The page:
It started off as a small monthly street show and has now become the most famous music festival in Gambia. Held on December 28th,this is the most celebrated Gambian Musical Festival held under the backdrop of rising Gambian Musical talents and showcasing the best music of the year. It is graced by thousands of both young and old people from all walks of life.
Where: Independence Stadium (Bakau)
When: 28th December
Photo: Entertainment Magazine
Tabaski, also known as Eid Al Adha, is a public holiday much anticipated by Gambian Muslims. It commemorates Ibrahim’s willingness to sacrifice Ishmael at Allah’s command, although Allah ultimately provided a goat to sacrifice instead.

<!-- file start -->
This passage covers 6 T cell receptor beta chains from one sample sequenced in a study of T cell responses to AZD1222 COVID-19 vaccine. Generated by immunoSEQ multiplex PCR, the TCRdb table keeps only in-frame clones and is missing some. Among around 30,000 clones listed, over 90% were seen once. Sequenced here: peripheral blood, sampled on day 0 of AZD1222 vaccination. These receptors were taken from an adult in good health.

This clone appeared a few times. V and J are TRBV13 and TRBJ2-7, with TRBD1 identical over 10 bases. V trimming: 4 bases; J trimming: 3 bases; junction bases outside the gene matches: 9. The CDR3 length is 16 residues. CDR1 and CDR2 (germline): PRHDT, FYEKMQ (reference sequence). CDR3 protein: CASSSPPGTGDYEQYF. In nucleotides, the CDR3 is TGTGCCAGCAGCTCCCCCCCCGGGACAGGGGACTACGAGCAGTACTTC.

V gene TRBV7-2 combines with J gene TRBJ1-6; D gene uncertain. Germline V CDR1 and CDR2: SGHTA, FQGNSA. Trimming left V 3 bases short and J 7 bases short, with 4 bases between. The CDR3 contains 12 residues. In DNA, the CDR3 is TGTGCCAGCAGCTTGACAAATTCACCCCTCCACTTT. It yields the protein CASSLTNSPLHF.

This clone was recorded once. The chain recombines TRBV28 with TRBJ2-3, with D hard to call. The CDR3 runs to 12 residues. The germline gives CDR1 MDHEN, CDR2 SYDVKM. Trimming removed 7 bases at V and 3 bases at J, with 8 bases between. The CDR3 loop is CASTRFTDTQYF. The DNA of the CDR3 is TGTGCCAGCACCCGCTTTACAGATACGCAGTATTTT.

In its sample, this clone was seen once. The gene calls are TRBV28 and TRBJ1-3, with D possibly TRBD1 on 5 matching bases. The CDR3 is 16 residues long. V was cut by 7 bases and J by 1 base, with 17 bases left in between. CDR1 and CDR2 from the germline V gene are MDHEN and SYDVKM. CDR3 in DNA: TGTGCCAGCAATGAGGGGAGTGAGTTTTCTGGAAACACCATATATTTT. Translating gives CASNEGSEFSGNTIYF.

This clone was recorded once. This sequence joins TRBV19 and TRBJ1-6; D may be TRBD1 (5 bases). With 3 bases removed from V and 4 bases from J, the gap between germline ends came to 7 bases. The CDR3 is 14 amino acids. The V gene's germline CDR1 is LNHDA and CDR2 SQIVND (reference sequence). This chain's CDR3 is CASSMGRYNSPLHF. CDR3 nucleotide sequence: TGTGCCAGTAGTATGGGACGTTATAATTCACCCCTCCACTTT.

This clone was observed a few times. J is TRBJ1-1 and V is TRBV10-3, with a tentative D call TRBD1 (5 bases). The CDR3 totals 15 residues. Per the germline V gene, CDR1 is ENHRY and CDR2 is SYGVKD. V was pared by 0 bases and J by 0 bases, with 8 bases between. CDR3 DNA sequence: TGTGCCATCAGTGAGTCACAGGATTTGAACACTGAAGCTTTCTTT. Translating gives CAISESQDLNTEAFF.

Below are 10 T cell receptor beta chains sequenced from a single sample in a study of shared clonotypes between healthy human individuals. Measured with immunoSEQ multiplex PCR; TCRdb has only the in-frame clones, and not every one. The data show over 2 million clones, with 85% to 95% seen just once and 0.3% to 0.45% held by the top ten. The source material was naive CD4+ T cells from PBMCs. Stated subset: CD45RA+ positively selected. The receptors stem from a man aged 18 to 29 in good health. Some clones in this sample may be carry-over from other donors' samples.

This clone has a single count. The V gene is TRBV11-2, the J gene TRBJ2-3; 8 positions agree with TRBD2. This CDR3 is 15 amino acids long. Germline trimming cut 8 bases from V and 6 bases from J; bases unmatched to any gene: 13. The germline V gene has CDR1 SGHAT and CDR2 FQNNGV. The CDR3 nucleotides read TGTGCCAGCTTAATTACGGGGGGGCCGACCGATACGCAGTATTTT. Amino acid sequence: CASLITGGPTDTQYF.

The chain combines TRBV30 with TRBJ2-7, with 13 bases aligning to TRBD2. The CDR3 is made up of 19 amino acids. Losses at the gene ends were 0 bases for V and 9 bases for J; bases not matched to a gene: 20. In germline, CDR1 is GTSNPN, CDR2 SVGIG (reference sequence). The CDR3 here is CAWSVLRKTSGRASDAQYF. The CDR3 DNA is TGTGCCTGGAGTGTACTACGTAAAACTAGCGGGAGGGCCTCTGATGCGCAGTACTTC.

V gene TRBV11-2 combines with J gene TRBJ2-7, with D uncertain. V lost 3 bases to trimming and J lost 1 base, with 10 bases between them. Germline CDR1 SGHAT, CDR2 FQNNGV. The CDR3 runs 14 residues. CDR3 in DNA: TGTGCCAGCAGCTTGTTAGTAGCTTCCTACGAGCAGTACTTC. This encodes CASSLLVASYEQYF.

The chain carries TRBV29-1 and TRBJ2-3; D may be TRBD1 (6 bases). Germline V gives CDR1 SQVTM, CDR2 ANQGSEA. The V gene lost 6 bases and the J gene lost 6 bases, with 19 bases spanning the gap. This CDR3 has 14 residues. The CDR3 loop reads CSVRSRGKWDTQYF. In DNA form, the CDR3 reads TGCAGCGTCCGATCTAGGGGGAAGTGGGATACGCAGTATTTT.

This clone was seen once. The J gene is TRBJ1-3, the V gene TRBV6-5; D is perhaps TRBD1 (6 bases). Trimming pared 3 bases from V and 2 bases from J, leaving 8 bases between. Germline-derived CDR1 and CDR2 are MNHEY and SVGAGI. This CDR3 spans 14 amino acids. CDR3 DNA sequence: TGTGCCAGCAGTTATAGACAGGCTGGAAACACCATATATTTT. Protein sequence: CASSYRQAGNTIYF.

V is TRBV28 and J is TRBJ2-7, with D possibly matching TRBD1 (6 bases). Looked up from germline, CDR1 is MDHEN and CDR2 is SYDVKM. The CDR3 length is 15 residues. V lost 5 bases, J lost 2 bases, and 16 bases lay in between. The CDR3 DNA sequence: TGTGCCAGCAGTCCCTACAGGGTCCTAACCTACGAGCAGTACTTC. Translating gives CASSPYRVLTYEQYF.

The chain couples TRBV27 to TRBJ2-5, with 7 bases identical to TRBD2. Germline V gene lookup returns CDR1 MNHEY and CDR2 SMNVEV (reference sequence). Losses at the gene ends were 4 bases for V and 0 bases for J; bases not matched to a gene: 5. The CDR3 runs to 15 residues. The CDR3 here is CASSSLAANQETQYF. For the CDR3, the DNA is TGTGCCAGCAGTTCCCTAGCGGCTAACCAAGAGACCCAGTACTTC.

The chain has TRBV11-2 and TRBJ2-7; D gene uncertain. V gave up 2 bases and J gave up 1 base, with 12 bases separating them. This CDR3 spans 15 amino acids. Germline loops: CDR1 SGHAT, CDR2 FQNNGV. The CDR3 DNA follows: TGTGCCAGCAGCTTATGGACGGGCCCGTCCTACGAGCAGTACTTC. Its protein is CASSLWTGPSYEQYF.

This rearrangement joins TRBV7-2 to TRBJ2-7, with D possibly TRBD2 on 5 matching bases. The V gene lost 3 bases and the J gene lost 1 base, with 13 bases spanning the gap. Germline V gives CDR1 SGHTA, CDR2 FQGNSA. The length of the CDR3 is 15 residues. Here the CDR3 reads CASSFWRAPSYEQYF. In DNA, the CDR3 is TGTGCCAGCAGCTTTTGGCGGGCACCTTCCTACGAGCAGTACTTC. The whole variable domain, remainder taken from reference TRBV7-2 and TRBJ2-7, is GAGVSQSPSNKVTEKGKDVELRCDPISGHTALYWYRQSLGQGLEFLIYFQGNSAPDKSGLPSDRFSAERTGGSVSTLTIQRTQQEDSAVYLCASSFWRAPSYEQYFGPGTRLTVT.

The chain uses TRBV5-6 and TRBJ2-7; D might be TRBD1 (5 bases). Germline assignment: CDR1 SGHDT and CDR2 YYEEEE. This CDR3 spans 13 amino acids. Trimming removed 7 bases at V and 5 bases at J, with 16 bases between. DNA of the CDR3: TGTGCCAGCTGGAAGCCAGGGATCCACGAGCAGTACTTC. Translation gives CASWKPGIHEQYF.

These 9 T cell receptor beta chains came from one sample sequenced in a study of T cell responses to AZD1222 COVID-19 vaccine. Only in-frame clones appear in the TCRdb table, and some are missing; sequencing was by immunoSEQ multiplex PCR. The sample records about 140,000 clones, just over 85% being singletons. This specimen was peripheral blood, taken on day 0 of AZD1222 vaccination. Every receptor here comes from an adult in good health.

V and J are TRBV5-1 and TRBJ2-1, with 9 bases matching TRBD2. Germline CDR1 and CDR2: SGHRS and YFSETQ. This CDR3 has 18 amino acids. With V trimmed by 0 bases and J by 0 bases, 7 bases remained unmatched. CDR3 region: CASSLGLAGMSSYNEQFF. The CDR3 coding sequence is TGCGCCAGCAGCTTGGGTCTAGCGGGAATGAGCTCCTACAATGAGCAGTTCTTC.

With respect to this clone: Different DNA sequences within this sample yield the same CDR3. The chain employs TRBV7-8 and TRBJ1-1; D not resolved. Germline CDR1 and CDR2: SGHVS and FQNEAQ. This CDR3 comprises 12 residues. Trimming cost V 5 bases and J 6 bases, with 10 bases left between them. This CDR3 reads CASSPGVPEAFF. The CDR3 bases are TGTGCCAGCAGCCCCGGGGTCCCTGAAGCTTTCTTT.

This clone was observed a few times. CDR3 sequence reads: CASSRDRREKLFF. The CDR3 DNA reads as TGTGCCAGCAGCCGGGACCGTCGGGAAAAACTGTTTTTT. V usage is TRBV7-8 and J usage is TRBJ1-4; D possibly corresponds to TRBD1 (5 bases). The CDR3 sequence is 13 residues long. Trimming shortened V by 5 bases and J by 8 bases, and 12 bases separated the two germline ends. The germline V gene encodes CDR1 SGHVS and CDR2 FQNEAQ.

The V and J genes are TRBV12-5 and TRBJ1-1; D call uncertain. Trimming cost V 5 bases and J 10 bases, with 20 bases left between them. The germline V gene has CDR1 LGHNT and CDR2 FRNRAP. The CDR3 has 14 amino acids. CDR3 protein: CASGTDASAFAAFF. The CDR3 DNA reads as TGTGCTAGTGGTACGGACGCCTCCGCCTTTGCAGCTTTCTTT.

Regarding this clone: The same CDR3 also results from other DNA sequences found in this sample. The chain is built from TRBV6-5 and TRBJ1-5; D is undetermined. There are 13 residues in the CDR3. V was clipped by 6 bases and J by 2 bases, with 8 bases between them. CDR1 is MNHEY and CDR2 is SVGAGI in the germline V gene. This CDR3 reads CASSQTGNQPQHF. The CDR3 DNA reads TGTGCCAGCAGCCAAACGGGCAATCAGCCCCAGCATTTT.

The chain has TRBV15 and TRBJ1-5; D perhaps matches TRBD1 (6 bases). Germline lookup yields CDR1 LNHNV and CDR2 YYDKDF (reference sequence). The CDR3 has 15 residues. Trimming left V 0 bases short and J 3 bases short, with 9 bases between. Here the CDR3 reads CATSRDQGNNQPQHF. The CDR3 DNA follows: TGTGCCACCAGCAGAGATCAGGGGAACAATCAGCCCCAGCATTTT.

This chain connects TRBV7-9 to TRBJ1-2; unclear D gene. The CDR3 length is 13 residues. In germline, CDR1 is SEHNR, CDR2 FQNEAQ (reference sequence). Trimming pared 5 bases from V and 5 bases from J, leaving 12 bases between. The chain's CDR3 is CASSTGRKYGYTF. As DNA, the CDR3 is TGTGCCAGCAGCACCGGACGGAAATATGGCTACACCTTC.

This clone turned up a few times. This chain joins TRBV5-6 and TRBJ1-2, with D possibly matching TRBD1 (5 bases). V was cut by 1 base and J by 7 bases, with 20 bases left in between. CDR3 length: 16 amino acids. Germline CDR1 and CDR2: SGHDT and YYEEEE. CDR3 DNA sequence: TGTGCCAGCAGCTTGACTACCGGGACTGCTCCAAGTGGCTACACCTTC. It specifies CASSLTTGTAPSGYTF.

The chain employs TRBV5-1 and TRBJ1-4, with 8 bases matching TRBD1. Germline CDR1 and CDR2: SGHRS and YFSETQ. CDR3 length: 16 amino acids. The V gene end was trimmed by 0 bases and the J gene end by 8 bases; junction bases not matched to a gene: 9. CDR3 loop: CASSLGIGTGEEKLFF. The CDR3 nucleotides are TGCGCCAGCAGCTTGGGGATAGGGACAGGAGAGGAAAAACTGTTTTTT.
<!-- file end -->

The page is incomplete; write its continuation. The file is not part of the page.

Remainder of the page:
On Tabaski, Muslims in Gambia put on their best clothes and spend time visiting parents, family, and friends. They undertake traditional cleaning of their homes, and spend time at the local mosque.
But the centre of the celebration is the sacrifice of a cow, goat, or sheep. Ritual worlds are spoken over the animal before it is sacrificed. Then, a third of the meat goes to feed the poor, a third to relatives and friends, and the final third is feasted on by the family paying for the sacrifice.
Also on Tabaski, kids will roam the streets all day and into the night asking for small change to buy ice cream and candy with. Many give them money because Eid al-Adha is supposed to be a day of festivity for children.
Photo: LUKE DUGGLEBY | PICTURE ARCHIVE
Video: Travel Gretl